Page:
After selling out, Rep. Bart Stupak is walking out. The Michigan Democrat who tried to pass himself off as pro-life announced Friday that he no longer seeks re-election. It's understandable that Mr. Stupak is unwilling to face voters in his working-class Upper Peninsula district after casting a decisive vote in favor of a nationalized health care plan that would allow, with the stroke of the president's pen, millions of abortions at public expense.
Many other Democrats have called it quits. Mr. Stupak is the 12th of House Speaker Nancy Pelosi's disciples to announce retirement. In the upper chamber, Sens. Ted Kaufman of Delaware, Byron L. Dorgan of North Dakota, Christopher J. Dodd of Connecticut and Evan Bayh of Indiana have decided to deny voters the opportunity to cast judgment in November.
This is hardly surprising, considering a majority of independent voters opposed the health care bill in a recent Gallup survey, suggesting the Democrats are losing a key voting bloc. What's unusual about Mr. Stupak's move is that after 18 years in Congress, he would consider moving back to a district where the unemployment rate is a full third higher than the national average. According to Mr. Stupak's financial disclosures, the retiring congressman faces mortgage liabilities that far exceed his cash holdings, and he can only count upon an $18,118 disability pension from the state of Michigan.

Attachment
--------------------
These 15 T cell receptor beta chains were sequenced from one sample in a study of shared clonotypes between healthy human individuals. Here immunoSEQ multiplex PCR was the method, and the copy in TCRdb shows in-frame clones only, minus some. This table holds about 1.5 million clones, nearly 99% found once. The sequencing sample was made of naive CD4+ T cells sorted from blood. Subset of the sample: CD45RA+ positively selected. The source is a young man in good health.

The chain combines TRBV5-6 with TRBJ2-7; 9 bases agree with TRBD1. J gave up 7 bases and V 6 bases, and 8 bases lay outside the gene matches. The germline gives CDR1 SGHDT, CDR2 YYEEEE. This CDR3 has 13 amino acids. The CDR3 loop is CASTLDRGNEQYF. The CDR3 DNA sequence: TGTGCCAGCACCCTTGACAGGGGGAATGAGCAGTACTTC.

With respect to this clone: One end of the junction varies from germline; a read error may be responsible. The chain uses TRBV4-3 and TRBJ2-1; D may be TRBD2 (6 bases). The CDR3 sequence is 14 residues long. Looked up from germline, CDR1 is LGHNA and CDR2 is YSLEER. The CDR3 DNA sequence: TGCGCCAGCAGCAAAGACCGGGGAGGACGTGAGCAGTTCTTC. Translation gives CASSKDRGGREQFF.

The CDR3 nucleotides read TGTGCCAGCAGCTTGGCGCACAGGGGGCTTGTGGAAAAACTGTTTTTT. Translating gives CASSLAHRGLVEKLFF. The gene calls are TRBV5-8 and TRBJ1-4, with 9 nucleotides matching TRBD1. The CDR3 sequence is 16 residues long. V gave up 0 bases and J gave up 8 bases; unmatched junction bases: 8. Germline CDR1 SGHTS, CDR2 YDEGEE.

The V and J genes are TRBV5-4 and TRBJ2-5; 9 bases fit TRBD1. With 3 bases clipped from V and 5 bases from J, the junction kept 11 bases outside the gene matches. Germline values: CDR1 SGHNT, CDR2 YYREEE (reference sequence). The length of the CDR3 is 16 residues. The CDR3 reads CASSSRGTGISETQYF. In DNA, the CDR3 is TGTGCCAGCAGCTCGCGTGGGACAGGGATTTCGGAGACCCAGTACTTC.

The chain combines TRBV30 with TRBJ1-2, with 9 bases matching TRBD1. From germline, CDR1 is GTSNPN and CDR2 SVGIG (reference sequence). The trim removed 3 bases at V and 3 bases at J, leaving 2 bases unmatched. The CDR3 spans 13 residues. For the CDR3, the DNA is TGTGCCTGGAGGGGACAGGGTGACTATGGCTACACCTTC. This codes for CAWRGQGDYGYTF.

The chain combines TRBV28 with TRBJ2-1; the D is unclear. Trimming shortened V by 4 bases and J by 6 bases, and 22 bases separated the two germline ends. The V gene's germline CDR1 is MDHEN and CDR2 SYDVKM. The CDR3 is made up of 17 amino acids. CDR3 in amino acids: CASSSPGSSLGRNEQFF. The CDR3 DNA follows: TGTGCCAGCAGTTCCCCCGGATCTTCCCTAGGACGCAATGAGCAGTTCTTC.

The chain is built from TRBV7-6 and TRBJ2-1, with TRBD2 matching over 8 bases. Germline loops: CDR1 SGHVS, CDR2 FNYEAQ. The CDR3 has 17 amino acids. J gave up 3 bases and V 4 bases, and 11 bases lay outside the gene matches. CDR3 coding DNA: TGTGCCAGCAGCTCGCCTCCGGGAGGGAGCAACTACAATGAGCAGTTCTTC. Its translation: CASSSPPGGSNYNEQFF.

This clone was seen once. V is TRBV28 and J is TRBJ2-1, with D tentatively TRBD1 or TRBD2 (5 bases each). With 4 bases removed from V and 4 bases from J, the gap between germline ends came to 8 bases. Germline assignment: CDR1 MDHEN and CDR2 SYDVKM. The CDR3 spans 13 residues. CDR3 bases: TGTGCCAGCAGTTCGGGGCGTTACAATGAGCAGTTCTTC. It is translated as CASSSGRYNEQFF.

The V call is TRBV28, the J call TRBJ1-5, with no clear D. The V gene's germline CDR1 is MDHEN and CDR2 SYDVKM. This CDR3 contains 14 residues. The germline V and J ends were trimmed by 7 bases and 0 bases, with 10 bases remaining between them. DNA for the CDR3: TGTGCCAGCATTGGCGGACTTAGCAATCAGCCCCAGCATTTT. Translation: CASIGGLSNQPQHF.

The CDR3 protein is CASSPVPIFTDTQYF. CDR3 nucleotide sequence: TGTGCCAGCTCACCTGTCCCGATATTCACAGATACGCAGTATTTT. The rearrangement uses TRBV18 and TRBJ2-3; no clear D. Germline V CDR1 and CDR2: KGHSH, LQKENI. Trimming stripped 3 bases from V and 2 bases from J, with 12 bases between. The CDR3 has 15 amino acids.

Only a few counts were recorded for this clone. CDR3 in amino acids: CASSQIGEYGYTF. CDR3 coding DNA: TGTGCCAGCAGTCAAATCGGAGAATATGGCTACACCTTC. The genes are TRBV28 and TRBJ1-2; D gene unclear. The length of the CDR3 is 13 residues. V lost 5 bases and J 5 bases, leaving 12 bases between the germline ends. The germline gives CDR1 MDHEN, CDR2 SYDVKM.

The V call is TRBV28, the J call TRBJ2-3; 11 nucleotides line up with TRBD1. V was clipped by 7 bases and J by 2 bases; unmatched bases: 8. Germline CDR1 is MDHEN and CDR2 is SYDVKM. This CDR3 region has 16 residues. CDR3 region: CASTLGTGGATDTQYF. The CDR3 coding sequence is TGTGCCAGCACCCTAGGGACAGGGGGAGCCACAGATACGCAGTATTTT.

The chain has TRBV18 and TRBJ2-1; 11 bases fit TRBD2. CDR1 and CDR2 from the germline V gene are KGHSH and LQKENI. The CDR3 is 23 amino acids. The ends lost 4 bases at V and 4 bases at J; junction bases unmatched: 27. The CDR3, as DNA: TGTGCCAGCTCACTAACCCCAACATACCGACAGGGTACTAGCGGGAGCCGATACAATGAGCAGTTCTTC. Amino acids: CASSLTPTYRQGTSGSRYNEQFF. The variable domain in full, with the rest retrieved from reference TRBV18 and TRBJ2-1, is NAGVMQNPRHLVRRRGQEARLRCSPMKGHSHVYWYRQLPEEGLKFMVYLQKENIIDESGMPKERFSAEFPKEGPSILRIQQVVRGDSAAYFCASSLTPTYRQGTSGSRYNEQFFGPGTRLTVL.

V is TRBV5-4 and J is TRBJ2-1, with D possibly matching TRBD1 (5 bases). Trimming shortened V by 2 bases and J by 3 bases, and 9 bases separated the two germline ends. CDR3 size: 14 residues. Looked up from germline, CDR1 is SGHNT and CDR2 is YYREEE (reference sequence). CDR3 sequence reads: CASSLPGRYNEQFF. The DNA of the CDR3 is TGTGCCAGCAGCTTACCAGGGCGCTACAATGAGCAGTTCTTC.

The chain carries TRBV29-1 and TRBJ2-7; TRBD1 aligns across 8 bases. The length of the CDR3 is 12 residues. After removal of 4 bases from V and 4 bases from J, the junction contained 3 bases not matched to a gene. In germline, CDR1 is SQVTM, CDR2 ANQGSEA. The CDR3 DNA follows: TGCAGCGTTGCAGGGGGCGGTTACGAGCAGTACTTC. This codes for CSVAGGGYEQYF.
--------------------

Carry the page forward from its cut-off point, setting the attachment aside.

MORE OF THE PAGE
President Obama, however, has proved generous to other toadies in need. Rep. Jim Matheson, Utah Democrat, considered endorsing the health care bill, and the president nominated Mr. Matheson's brother Scott for a lifetime job on the federal bench. Rep. Joe Sestak, Pennsylvania Democrat, admitted that the White House offered him a "high-ranking" federal job - widely believed to be the post of Navy secretary - in return for his dropping out of a contested Senate primary race. It would be unfair to speculate whether Mr. Stupak expects a helping hand from 1600 Pennsylvania Ave.
It's more relevant to reflect on the career of a man marked by a singular failure to stand on principle when it counted most. This is an important lesson to those who care about the pro-life cause. The support of purportedly pro-life Democrats is meaningless because each and every one of them casts the most anti-life vote possible at the beginning of each Congress: for Mrs. Pelosi as speaker in the House or for Harry Reid as majority leader in the Senate. Those votes betray a noble cause.